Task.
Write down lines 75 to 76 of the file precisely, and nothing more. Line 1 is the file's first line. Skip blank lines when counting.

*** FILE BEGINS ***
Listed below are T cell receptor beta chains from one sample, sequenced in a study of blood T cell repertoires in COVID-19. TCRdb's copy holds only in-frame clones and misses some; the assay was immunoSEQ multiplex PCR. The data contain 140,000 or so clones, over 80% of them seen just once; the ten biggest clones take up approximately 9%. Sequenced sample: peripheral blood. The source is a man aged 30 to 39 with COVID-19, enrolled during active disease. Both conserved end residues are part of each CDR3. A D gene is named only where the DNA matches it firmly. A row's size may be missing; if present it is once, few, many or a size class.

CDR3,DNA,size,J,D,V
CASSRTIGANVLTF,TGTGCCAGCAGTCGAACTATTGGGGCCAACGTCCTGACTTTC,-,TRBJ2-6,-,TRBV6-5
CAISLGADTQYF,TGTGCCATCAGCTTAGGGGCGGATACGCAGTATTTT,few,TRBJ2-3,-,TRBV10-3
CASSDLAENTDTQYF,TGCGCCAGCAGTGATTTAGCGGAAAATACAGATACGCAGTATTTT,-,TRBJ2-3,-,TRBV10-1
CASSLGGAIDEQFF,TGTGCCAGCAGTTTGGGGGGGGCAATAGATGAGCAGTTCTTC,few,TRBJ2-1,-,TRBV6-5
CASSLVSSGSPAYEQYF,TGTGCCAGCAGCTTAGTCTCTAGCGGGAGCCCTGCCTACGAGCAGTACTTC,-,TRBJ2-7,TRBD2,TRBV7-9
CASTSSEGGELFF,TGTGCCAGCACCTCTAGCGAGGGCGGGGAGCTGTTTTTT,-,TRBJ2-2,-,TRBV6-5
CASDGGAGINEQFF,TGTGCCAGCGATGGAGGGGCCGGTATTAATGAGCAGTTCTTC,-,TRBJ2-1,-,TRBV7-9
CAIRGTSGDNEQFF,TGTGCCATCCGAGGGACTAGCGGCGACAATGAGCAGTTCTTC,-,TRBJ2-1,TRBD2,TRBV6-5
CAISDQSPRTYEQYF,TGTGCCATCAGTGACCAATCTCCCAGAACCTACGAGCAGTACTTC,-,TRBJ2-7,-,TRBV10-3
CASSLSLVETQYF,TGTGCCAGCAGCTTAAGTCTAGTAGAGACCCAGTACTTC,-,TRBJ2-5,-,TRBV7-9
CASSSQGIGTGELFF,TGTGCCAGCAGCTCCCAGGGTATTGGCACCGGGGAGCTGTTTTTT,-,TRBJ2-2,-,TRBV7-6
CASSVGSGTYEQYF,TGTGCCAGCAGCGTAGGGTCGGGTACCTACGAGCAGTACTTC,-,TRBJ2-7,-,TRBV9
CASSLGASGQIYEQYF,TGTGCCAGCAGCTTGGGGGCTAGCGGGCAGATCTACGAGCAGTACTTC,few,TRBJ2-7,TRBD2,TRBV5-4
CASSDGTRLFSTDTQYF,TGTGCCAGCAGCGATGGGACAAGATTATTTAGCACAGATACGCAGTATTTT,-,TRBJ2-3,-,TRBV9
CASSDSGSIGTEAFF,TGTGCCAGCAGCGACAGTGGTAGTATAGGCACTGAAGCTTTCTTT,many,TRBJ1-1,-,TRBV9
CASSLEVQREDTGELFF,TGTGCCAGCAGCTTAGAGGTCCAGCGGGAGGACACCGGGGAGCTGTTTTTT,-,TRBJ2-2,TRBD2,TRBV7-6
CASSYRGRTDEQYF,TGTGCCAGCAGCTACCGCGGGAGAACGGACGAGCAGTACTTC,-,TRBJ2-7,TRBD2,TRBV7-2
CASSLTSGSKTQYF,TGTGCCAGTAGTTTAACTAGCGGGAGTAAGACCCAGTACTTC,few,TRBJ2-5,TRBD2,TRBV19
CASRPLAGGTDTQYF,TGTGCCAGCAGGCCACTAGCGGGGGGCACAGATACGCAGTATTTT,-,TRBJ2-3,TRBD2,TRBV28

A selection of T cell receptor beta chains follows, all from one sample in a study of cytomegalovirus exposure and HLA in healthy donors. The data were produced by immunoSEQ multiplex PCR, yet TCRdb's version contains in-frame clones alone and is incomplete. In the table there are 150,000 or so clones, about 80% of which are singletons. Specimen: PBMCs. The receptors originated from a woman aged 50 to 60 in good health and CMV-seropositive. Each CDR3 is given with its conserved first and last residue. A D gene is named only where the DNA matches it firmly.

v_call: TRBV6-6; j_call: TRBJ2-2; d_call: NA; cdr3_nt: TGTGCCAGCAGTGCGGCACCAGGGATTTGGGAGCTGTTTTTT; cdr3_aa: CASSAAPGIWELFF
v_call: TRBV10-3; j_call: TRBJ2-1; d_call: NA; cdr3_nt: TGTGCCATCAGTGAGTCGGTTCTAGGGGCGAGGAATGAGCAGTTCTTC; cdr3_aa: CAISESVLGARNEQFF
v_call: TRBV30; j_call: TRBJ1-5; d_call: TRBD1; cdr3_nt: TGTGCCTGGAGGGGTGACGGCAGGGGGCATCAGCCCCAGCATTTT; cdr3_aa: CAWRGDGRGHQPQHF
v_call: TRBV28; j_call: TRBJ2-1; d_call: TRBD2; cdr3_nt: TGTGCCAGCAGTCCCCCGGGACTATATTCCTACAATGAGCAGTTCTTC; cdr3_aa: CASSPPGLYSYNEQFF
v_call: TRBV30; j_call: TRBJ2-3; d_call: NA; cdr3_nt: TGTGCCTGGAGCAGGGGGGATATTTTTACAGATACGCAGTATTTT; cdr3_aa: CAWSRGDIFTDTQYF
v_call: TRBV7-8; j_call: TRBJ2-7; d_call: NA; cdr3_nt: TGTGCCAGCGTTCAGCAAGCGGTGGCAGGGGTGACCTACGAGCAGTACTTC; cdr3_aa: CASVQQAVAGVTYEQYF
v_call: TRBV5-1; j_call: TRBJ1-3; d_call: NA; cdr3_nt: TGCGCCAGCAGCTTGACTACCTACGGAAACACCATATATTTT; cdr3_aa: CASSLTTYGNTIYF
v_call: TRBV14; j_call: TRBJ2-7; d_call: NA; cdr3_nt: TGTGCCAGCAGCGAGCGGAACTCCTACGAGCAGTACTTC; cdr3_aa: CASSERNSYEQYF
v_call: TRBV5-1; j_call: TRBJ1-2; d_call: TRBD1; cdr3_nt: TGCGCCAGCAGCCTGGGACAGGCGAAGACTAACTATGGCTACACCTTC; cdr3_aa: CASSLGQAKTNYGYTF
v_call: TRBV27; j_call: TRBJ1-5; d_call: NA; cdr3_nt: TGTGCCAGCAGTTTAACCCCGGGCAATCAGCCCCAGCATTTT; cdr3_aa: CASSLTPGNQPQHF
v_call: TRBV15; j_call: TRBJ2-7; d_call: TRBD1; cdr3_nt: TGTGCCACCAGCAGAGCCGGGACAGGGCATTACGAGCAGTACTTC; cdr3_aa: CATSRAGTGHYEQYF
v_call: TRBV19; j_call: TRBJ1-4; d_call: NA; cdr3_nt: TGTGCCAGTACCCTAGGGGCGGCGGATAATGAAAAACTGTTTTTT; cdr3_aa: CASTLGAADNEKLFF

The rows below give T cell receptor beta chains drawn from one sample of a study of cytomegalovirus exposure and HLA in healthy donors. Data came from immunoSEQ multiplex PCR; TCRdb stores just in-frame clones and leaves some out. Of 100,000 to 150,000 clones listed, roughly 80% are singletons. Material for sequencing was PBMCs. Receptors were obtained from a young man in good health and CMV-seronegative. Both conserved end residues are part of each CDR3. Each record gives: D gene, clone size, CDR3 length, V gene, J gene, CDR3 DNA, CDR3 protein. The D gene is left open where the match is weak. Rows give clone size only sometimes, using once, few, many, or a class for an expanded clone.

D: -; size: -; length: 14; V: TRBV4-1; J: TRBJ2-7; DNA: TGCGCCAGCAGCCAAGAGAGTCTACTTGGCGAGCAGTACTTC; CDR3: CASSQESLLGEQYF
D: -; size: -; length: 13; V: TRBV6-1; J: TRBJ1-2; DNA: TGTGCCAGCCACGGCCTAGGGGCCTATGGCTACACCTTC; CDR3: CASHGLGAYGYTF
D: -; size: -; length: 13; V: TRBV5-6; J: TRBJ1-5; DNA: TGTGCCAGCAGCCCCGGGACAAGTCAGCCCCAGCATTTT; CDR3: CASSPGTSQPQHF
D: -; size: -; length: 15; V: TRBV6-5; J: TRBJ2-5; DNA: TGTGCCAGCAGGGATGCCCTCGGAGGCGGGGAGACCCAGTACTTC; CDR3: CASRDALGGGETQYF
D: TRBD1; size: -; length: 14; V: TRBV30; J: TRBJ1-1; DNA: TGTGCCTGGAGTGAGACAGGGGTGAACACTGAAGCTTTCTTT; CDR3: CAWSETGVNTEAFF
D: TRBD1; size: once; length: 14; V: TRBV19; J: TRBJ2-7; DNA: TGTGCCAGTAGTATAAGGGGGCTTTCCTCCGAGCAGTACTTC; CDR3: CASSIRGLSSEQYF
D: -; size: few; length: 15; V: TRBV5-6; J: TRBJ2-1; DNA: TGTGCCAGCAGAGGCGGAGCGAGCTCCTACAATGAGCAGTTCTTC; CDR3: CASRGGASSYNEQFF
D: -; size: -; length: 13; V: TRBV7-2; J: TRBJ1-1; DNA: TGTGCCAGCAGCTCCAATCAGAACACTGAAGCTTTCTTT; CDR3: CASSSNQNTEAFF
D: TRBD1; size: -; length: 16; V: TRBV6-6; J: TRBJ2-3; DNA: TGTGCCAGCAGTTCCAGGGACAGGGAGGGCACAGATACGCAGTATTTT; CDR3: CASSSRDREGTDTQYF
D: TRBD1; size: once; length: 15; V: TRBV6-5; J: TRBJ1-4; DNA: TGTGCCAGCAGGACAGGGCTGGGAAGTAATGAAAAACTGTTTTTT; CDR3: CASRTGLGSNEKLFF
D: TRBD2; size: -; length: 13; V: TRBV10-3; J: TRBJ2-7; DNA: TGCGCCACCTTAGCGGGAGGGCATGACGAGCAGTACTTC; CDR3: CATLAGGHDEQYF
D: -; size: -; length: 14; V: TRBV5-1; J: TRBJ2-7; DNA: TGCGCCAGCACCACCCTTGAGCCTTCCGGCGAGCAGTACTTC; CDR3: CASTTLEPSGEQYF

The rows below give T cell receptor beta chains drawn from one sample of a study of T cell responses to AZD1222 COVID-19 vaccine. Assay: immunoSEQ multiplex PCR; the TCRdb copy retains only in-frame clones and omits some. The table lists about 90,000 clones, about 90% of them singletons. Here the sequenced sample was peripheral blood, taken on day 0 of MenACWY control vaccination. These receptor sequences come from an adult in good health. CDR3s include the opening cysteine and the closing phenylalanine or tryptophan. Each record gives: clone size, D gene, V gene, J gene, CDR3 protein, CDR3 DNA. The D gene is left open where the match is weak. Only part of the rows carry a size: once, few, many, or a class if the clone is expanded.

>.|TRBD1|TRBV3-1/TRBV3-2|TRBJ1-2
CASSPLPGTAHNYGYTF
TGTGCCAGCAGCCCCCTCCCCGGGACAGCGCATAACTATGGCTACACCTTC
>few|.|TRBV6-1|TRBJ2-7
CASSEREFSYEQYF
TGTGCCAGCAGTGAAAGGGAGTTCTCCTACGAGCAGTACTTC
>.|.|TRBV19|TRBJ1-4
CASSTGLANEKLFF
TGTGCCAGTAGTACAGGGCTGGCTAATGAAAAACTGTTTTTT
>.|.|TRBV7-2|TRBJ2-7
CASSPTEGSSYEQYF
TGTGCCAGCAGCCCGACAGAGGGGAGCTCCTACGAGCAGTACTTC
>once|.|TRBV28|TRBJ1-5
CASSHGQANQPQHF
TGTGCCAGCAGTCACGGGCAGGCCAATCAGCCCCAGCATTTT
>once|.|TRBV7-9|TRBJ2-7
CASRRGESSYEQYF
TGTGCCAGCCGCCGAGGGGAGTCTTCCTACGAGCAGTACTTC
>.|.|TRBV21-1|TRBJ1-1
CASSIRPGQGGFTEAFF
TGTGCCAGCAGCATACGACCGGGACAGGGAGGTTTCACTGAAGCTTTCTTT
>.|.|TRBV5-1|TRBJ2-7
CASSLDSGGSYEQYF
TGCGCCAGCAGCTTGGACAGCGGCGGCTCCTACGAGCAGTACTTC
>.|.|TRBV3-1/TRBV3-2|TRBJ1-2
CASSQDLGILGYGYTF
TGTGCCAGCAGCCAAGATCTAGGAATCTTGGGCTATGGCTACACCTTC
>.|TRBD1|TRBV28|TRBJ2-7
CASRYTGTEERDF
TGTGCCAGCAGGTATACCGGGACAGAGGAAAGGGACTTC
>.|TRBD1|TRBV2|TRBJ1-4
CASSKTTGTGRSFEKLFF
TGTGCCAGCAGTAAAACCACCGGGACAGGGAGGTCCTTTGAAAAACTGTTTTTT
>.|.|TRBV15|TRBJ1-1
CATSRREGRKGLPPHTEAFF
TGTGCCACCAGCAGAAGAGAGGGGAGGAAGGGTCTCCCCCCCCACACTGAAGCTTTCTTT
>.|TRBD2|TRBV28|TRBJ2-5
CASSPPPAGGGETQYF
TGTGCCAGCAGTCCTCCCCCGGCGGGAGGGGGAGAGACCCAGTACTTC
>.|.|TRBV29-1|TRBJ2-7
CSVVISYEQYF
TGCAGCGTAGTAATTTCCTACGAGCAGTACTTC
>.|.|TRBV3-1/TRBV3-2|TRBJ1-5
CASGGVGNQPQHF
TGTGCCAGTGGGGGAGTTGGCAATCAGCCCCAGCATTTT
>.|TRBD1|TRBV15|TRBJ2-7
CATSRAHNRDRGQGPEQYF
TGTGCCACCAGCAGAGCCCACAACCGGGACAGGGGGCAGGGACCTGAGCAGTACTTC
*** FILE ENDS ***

TGTGCCAGCAGCCAAGATCTAGGAATCTTGGGCTATGGCTACACCTTC
>.|TRBD1|TRBV28|TRBJ2-7